Like some great planetoid, Oasis have sucked in an audience that often mawkishly proclaims even their most mediocre efforts as heroic triumphs. They've also galvanised a generation of musicians that slavishly adhere to a retrograde recipe for musical success; one that in many cases also utilises Noel and Liam's public personae as a mirror for their own shoddy notions of masculinity.
For the brothers Gallagher it's an unintended triumph in marketing. Whilst writing some of the most conservative - if still brilliant - rock songs of the era, they have, like a couple of modern day Andrew Loog Oldhams, been their own best publicists, selling themselves as a dangerous rock and roll band based on outdated concepts of rebellion. Even David Ogilvy couldn't have created a personality as inseparable from the music as the one Oasis have forged for themselves.
Such has been their ubiquity over the past decade (and more) that on a cursory listen to Dig Out Your Soul, it's hard not to think 'yeah, it's Oasis' and then unwittingly switch off - not through boredom or distraction, but because it's all so comfortable and, well, familiar. Oasis' inclination to tread musical water doesn't help. And when, historically, their occasional, occasional forays into the unknown have been heralded as adventurous experimentalism, the parameters for what we can expect are set very narrow indeed.
And as was always really going to be the case, there's no dramatic reinvention to be found on Dig Out Your Soul. But perhaps unexpectedly, there's a degree of liberation; a sense that for the first time in a long time they're not trying so hard to be 'Oasis'. Though the usual Beatles homages are strewn throughout the album - some more weightily than others: the remnants of a John Lennon interview behind the Liam-penned track 'I'm Outta Time'; a 'Dear Prudence' motif playing as 'The Turning' ebbs away; the perennial name dropping of the Fab Four's song titles - we're offered enough encouraging signs elsewhere to think that Oasis are at least partially emerging from their own vast shadow.
Take 'Waiting For The Rapture', for instance. It starts like The Doors' 'One And Five' before the drums enter to rattle the whole thing like the inside of a ribcage. Noel turns in an impressive vocal performance, and it's wrapped up with unmistakable spirit. 'Aint Got Nothing', meanwhile, is a standout highlight; a Who-like battering ram that packs more punch than so many of the songs Oasis have churned out in recent years. It shakes off their tendencies to plod and swaggers in that way that had them pegged as winners in the first place. It's short and unstable, turning tables then removing itself before anyone has the chance to assimilate what's happened.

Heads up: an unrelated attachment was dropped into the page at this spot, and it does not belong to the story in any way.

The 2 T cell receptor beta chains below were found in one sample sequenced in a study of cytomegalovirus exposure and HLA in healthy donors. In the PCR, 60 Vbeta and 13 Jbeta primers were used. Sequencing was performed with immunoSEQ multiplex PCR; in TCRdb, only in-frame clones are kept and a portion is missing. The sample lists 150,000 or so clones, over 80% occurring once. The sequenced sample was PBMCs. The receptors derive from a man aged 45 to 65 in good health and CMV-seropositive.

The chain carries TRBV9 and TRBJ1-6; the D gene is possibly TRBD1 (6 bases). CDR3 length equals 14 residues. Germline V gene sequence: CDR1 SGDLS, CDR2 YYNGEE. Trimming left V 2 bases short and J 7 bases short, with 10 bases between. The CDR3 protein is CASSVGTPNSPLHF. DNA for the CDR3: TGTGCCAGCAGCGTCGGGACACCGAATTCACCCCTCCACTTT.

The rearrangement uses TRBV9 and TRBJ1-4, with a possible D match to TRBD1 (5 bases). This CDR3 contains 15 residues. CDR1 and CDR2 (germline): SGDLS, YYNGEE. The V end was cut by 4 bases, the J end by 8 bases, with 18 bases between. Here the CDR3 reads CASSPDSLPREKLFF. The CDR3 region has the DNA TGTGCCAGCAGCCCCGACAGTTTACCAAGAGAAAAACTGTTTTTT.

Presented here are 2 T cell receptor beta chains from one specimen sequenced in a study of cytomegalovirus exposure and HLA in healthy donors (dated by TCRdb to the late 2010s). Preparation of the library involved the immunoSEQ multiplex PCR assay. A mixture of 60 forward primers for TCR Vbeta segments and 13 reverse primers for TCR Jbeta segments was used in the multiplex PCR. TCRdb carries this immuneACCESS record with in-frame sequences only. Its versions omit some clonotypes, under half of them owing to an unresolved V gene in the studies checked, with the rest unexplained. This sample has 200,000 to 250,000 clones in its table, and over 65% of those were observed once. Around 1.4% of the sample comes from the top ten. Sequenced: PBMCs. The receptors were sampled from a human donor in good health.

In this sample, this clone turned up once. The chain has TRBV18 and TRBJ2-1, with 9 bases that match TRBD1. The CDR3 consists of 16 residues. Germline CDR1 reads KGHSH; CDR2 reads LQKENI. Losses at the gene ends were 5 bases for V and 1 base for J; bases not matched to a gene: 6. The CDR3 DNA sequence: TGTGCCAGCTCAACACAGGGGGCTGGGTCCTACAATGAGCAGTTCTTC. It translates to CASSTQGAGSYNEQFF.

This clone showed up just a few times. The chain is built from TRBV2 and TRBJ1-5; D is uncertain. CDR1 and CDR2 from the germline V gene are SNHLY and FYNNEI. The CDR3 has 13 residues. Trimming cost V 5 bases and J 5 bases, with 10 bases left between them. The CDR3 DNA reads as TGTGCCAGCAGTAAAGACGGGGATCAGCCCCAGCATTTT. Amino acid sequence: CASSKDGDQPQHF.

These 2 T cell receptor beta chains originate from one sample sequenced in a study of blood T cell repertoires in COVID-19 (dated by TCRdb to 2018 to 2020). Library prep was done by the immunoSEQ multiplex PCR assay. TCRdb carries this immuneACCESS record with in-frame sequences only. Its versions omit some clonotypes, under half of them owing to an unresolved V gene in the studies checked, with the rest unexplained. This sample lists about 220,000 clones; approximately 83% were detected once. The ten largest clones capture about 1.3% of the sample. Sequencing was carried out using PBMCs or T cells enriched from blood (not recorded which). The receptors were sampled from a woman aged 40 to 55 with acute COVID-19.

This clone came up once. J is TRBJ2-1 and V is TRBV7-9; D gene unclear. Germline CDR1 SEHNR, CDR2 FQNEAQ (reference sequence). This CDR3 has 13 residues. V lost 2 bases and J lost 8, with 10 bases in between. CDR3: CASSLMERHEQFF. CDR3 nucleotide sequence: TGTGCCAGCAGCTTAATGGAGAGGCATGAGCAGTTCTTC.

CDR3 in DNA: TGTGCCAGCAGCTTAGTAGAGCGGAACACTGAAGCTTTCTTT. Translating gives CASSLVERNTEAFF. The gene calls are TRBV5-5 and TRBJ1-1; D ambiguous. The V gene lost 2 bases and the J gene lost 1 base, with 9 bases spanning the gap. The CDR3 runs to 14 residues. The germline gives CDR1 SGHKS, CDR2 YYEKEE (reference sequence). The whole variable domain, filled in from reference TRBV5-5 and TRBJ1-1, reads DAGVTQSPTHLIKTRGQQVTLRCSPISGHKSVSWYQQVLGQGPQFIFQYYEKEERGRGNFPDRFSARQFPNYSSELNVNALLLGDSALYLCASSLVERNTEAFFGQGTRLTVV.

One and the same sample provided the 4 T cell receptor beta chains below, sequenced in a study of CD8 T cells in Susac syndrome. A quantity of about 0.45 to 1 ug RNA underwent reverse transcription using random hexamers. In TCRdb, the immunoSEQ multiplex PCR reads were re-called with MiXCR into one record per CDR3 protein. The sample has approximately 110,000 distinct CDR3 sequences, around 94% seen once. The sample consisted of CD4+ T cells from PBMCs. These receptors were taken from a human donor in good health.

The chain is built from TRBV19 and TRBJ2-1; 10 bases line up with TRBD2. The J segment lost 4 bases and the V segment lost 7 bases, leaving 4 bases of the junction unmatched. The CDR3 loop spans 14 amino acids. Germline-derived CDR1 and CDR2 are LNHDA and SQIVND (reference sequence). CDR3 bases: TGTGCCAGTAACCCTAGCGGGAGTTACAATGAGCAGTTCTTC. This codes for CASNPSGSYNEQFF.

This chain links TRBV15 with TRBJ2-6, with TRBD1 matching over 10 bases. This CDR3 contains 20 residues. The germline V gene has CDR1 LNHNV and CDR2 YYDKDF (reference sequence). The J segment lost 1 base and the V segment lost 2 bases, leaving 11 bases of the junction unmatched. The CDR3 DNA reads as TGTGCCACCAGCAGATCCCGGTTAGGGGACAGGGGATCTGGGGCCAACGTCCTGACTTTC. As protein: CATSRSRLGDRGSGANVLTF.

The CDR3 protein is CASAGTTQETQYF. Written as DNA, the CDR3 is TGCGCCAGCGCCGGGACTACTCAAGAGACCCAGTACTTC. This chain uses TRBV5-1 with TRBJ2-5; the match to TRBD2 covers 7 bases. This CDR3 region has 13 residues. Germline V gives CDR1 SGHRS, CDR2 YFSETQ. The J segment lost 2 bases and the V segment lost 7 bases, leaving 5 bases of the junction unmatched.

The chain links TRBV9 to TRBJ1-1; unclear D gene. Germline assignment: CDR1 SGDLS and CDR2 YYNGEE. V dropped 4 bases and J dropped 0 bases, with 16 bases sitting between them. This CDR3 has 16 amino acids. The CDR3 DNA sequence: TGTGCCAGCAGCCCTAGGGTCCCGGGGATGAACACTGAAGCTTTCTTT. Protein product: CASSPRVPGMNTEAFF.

Despite these encouraging signs, and ignoring some characteristically poor lyrics (it's like shooting fish in a barrel, really), Dig Out Your Soul is ultimately dragged down by the sheer weight of filler. This is probably due - at least to some extent - to the democratic nature of Oasis' songwriting these days. Suffice to say, quality control remains a problem. When they ease off the accelerator, what Oasis produce can veer into the workmanlike and plodding. 'Bag It Up', for instance, is a lacklustre start with a repetitive riff that never really gets anywhere. It's Oasis by-numbers and causes concern from the outset.
There's nothing especially dreadful about Gem's 'To Be Where There's Life' either, but its cod-mysticism comes over more Kula Shaker than George Harrison. Similarly, 'The Nature of Reality' - written by Andy Bell - is a bit glam-rock, a bit knees-up, and also, unfortunately, a bit shit. On a number of levels, this isn't so much Oasis hitting their stride as trying to sidestep expectation. When they remove themselves from their comfort zone, they are frequently interesting and occasionally superb, and for the first time in ages sound not so dissimilar to the young bucks who made Definitely Maybe and (What's The Story) Morning Glory.
It's unfair, however, to compare this Oasis to the one of those halcyon days. The proper ending to that story would have been if Noel had followed his instincts and split the band after Oasis stood atop the pile at Knebworth - it would have been akin to a rollercoaster puncturing the rails at the top of its loop and sailing straight up into the sky in a shower of glorious debris. The horror! The spectacle! That was their moment. But they came down the other side, intact. Even then, you knew the best had gone. It seems only right to paraphrase The Beatles in saying that they've carried that weight a long time, and just maybe Dig Out Your Soul will lighten the load.
6Dan Wale's Score